A High Quality Ixodes Scapularis Genome Advances Tick Science


A high-quality Ixodes scapularis genome advances tick science


Ixodes spp. and related ticks transmit prevalent infections, although knowledge of their biology and development of anti-tick measures have been hindered by the lack of a high-quality genome. In the present study, we present the assembly of a 2.23-Gb Ixodes scapularis genome by sequencing two haplotypes within one individual, complemented by chromosome-level scaffolding and full-length RNA isoform sequencing, yielding a fully reannotated genome featuring thousands of new protein-coding genes and various RNA species. Analyses of the repetitive DNA identified transposable elements, whereas the examination of tick-associated bacterial sequences yielded an improved Rickettsia buchneri genome. We demonstrate how the Ixodes genome advances tick science by contributing to new annotations, gene models and epigenetic functions, expansion of gene families, development of in-depth proteome catalogs and deciphering of genetic variations in wild ticks. Overall, we report critical genetic resources and biological insights impacting our understanding of tick biology and future interventions against tick-transmitted infections.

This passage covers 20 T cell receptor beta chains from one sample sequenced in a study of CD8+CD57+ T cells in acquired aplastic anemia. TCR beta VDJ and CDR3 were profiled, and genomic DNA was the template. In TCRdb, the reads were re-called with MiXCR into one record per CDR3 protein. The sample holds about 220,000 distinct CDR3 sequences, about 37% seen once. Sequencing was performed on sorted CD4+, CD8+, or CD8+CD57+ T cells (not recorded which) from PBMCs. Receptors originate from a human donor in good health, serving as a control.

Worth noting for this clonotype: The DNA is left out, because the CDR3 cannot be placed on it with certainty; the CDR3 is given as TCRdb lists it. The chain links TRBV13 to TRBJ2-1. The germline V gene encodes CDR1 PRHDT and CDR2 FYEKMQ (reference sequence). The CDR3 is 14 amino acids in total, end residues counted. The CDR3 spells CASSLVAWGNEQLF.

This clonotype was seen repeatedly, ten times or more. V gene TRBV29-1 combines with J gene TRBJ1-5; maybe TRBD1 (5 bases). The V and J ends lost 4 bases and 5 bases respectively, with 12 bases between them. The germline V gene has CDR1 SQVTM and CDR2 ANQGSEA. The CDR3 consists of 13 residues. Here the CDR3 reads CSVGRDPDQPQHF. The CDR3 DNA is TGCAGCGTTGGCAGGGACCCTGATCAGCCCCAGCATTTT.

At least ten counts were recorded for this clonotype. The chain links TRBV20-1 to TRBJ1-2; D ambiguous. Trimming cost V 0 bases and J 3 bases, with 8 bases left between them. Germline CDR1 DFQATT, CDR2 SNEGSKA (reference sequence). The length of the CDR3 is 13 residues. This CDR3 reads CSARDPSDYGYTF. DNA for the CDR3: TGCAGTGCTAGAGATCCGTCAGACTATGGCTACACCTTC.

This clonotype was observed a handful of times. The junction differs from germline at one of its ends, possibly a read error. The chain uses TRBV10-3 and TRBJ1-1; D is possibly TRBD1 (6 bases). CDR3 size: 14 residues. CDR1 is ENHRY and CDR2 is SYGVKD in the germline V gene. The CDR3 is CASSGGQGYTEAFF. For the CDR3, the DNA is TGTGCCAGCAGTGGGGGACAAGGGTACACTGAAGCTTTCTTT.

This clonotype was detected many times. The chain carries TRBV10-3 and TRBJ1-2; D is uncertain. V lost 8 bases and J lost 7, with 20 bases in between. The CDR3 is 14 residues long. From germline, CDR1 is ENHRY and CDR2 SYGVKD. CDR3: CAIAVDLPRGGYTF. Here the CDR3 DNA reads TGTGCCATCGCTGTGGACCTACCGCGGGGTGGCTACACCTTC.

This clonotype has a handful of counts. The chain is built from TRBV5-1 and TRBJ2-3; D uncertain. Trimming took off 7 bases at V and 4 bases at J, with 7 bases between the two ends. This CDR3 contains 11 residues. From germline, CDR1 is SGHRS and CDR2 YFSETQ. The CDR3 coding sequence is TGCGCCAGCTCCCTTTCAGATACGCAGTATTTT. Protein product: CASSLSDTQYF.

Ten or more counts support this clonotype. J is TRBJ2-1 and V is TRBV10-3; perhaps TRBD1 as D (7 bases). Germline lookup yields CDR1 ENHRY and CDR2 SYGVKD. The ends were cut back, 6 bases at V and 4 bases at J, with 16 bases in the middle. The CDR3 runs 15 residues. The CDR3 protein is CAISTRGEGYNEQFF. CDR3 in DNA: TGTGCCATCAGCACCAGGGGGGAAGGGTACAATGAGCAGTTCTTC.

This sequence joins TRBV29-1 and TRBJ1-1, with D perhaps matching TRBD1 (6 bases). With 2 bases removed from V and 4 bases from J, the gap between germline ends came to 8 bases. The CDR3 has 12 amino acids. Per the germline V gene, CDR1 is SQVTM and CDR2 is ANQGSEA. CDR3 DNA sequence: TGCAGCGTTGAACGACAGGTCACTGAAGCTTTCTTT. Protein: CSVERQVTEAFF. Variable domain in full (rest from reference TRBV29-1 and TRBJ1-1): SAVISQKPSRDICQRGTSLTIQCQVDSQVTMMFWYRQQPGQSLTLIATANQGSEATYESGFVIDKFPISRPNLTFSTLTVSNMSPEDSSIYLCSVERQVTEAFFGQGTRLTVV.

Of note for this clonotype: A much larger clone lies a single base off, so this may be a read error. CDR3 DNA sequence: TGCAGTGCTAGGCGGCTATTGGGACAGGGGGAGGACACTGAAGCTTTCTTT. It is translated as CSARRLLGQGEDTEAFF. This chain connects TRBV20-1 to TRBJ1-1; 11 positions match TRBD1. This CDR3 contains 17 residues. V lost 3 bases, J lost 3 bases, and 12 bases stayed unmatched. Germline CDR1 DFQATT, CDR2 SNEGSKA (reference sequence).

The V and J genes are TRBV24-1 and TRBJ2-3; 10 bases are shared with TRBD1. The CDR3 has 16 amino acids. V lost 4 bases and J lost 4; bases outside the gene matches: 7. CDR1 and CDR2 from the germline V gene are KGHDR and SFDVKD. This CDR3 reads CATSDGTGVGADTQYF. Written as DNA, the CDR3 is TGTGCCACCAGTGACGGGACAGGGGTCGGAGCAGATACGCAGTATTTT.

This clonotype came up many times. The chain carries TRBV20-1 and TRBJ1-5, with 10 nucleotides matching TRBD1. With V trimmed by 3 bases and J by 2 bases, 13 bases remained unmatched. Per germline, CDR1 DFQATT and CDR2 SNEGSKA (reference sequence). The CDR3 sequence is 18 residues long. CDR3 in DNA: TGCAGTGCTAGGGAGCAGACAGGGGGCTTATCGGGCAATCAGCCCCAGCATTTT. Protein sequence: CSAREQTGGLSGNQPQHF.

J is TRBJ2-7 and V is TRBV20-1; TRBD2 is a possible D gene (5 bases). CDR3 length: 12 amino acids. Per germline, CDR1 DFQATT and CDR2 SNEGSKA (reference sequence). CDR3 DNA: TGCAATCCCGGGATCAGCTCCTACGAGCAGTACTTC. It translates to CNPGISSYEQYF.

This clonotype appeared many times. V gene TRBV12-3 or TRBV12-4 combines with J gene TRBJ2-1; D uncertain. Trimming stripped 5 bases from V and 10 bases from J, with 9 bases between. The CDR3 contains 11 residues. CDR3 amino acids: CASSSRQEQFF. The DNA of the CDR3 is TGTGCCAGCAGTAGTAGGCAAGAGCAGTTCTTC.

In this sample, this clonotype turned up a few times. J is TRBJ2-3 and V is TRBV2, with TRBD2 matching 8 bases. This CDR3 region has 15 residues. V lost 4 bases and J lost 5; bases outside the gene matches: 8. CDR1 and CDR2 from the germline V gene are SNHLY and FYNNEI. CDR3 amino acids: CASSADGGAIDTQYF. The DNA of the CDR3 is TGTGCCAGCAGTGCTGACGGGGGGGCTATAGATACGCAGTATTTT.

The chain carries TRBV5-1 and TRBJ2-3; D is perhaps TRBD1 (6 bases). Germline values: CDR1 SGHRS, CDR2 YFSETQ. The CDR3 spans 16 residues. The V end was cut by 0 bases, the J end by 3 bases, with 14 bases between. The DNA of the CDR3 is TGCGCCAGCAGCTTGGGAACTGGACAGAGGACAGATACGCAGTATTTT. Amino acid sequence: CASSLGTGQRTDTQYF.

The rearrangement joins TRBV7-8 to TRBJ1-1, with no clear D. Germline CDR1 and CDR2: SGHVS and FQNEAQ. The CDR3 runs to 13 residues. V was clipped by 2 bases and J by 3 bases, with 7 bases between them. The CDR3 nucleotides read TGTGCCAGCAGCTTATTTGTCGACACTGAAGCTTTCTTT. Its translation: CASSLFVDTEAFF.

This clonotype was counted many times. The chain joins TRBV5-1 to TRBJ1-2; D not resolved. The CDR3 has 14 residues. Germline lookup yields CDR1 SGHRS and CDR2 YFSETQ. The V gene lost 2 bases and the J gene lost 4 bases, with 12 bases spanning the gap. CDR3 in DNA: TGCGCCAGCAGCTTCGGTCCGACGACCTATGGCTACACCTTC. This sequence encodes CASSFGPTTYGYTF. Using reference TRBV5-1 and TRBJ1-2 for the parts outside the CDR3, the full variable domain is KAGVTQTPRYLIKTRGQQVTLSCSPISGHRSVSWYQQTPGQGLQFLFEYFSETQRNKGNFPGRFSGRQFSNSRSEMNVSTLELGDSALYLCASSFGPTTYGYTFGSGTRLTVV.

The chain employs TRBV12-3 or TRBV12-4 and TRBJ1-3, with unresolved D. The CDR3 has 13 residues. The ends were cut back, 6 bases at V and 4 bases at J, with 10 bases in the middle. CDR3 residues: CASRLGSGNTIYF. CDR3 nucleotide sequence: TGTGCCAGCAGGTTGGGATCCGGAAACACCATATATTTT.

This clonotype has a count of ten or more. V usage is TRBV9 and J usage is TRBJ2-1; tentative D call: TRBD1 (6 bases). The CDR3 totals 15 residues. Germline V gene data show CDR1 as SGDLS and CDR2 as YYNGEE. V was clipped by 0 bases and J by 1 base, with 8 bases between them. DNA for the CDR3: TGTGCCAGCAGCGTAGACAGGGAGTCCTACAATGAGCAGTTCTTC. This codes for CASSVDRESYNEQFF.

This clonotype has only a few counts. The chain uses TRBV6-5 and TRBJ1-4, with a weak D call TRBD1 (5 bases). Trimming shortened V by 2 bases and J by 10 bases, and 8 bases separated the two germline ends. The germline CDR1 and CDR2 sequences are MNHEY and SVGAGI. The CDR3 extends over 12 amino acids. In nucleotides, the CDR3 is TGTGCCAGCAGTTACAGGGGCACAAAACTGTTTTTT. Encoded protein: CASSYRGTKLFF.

I hate to be the bearer of bad news, but this sudden concern about tick genomes is all due to the mad gold-rush on mRNA products that are the new popular trend every researcher vying for government grants is seeking today, including industry, governmental, and educational institution tick researchers. You see, by doing innocuous-seeming research on genomes. genetically altered organisms (GMOs), and “climate change,” – they can continue to get paid and keep their labs running like a well-oiled machines, despite the very real impact on the environmentincluding humans.  After all, researchers are smart people and clearly understand that if you study things like contaminants in vaccines, your lab gets shut down and your position gets terminated.  Doctors are told to “zip it” regarding vaccine injury or their licenses are suspended. You essentially get “Wakefielded,” and life as you know it changes forever.